Healthsouth Fraud

Topics: HealthSouth, Fraud, Richard M. Scrushy Pages: 10 (3596 words) Published: March 5, 2013
HealthSouth Fraud Investigation

Table of Contents
Table of Contentsi
Introduction and Background1
Why it occurred2
Fraud Triangle2
How it occurred3
Red Flags of the Fraud5
Why the Fraud Continued Undetected6
The Auditors Roles and Responsibilities7
Fate of Parties Involved8
Effect of Fraud on HealthSouth9
Appendix A11
Appendix B12
Appendix C13
Appendix D14
Appendix E15
Appendix F16
Works Cited17

Introduction and Background
Richard Scrushy founded HealthSouth, formerly known as Amcare, Inc., in 1984 in Alabama. HealthSouth is a provider of medical rehabilitation services, as well as outpatient surgery and occupational medical services. The company experienced rapid financial growth and numerous mergers and acquisitions in the mid-1990s, which continued to escalate until the fraudulent activity surfaced in 2002. It was at this time that the Enron and WorldCom scandals were discovered and the Sarbanes-Oxley Act was created. Pressure to meet Wall Street expectations pushed Scrushy and other senior management to “cook the books”. Income was artificially inflated, numbers were manipulated, and false accounts were created. Numerous red flags occurred but were not investigated such as: disproportionate analytical ratios, exponential earnings growth, letters of concern sent to the auditors, and consistently meeting market expectations. Collusion, lies, employee unawareness, disregard for red flags, and hiring CFO’s from the auditing firm helped ensure the fraud remained undetected. Auditors failed to follow their legal duties and lacked professional scepticism in the process. When the scheme began to unravel, HealthSouth was faced with a financial crisis. An investigation took place and PwC was hired for audit and reformation. Alvarez and Marsals, a restructuring firm, was crucial to HealthSouth’s continued existence. Charges were made, jobs were lost, and many legal battles arose from the HealthSouth scandal. Analysis

The fraud at HealthSouth began with small ethical compromises which grew into larger, more aggressive schemes that later became fully intentional fraudulent activity. HealthSouth had numerous areas of financial misstatement. Assets and income were immensely overstated, expenses were understated and the revenue account was subject to “fraudulent reporting of fictitious sales, inaccurate timing of revenue recognition, and improper valuation of revenue,” (Weld, Bergevin, & Magrath, 2004). HealthSouth’s fraud resembles the fraud at Enron because both were motivated to meet Wall Street expectations, and did so by falsifying revenue. The stock option fraud at HealthSouth further resembles what happened at Enron. Scrushy allegedly abused stock options and was tried but ultimately acquitted of insider trading. Why it occurred

HealthSouth attempted to meet Wall Street expectations by means of overstating income, which in turn created a snowball effect of other erroneous transactions. This type of fraud involved collusion between the CEO, Richard Scrushy, and other senior management who referred to themselves as “The Family” (Wang, Lin, & Ju, 2009). HealthSouth was growing and prosperous for the first decade. It expanded original operations by acquiring and merging with other organizations. Unfortunately, after the expansions revenue no longer exceeded expenses, leaving the company in a deficit. Management was determined to meet market expectations. HealthSouth was very important to Ernst and Young because they were a significant client. This provided management with control over the auditors. Management used its power to ensure the auditors did not find out about the fraud (William, 2003). Fraud Triangle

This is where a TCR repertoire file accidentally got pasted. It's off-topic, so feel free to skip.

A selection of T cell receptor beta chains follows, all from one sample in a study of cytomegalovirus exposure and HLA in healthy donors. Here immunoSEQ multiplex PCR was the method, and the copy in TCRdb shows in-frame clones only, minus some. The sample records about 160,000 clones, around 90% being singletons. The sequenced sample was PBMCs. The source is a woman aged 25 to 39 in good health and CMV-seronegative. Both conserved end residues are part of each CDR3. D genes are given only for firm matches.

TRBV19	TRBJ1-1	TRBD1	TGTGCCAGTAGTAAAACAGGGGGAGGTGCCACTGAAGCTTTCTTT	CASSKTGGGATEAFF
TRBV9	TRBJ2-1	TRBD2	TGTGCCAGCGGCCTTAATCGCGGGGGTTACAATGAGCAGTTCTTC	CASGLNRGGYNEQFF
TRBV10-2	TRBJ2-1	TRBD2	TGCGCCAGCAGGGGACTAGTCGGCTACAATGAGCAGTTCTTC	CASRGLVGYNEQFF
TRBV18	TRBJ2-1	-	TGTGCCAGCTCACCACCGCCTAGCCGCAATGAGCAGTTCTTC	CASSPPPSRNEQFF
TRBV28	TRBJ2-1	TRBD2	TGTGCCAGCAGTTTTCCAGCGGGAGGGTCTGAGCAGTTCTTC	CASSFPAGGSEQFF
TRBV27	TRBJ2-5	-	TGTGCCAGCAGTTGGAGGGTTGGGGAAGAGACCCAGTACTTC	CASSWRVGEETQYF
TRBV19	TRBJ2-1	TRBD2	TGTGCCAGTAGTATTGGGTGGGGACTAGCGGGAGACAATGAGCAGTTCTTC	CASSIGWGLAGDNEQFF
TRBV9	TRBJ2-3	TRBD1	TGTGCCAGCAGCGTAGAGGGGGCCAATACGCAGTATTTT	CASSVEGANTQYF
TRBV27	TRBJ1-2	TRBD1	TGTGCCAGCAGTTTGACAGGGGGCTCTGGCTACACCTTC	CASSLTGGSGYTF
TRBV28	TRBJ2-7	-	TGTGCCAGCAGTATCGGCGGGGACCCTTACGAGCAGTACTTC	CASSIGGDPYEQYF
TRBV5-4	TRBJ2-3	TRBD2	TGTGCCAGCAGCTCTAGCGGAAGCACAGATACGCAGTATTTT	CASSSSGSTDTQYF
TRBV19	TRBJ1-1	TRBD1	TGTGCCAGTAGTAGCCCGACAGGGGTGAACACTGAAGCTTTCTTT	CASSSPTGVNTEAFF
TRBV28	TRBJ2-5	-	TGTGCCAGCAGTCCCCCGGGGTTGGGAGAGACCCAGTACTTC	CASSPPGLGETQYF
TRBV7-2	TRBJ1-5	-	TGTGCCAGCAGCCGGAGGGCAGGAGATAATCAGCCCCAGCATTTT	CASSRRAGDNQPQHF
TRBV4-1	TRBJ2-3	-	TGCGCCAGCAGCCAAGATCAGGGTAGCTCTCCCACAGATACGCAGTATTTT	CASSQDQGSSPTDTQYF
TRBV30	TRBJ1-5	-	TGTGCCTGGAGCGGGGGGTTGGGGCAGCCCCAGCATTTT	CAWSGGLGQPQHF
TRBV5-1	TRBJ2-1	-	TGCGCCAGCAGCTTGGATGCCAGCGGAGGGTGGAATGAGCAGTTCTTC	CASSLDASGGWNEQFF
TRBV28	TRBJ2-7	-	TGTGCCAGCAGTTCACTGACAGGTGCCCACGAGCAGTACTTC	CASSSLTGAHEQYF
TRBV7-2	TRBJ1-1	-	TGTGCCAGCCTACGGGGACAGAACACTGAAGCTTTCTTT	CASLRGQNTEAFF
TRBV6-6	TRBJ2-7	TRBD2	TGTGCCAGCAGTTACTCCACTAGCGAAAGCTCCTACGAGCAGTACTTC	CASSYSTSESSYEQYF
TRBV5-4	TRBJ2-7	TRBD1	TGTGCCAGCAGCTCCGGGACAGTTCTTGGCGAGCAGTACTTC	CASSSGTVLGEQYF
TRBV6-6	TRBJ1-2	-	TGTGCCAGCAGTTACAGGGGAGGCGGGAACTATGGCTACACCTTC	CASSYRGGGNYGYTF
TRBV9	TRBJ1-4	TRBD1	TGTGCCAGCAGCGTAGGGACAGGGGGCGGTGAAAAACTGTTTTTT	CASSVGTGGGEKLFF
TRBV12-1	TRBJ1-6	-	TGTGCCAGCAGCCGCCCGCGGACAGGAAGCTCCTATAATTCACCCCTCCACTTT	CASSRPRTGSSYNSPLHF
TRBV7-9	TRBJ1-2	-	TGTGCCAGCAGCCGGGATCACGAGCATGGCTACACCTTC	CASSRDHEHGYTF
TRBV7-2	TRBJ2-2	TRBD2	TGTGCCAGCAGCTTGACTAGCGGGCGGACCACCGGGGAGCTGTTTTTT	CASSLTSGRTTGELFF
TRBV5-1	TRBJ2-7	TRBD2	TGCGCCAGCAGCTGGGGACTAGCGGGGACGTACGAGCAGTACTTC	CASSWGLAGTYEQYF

Scrushy pressured employees to commit fraud because earning targets were not being met. Wall Street expectations needed to be reached in order to uphold the company’s reputation. Scrushy told the accountants to do whatever...

Cited: HealthSouth Press Release. (2003, March 20). Retrieved from HealthSouth:
SEC charges HealthSouth Corp., CEO Richard Scrushy with $1.4 Billion Accounting Fraud
HealthSouth Press Release. (2005, July 27). Retrieved from HealthSouth Corporation - Annual Report:
Alvaraz & Marsal
Associated Press. (2009, June 2009). Scrushy Ordered to Pay Investors $2.9 Billion. Retrieved from MSNBC U.S. Business:
Atlas, R
Barry, K. (2009, June 9). HealthSouth 's Corporate Accounting Scandal. Retrieved from Scribd.:
Bloomberg Businessweek
Crawford, K. (2005, June 28). Former HealthSouth CEO Found Not Guilty on All Counts. Retrieved from CNN Money:
Forelle, C., & Bandler, J
Johnson, C. (2005, December 10). 5 Years for HealthSouth Fraud. Retrieved from The Washington Post:
New Perspectives
Stuart, A. (2005, June 1). How Five CFOs cooked the books at HealthSouth. Retrieved from CFO Magazine.
Vogt, K. (2003, July 28). HealthSouth Working to Avoid Bankruptcy. Retrieved from
Vogt, K
William, R. (2003, April 6). Searching for the Red Flags. Retrieved from The Birmingham News:
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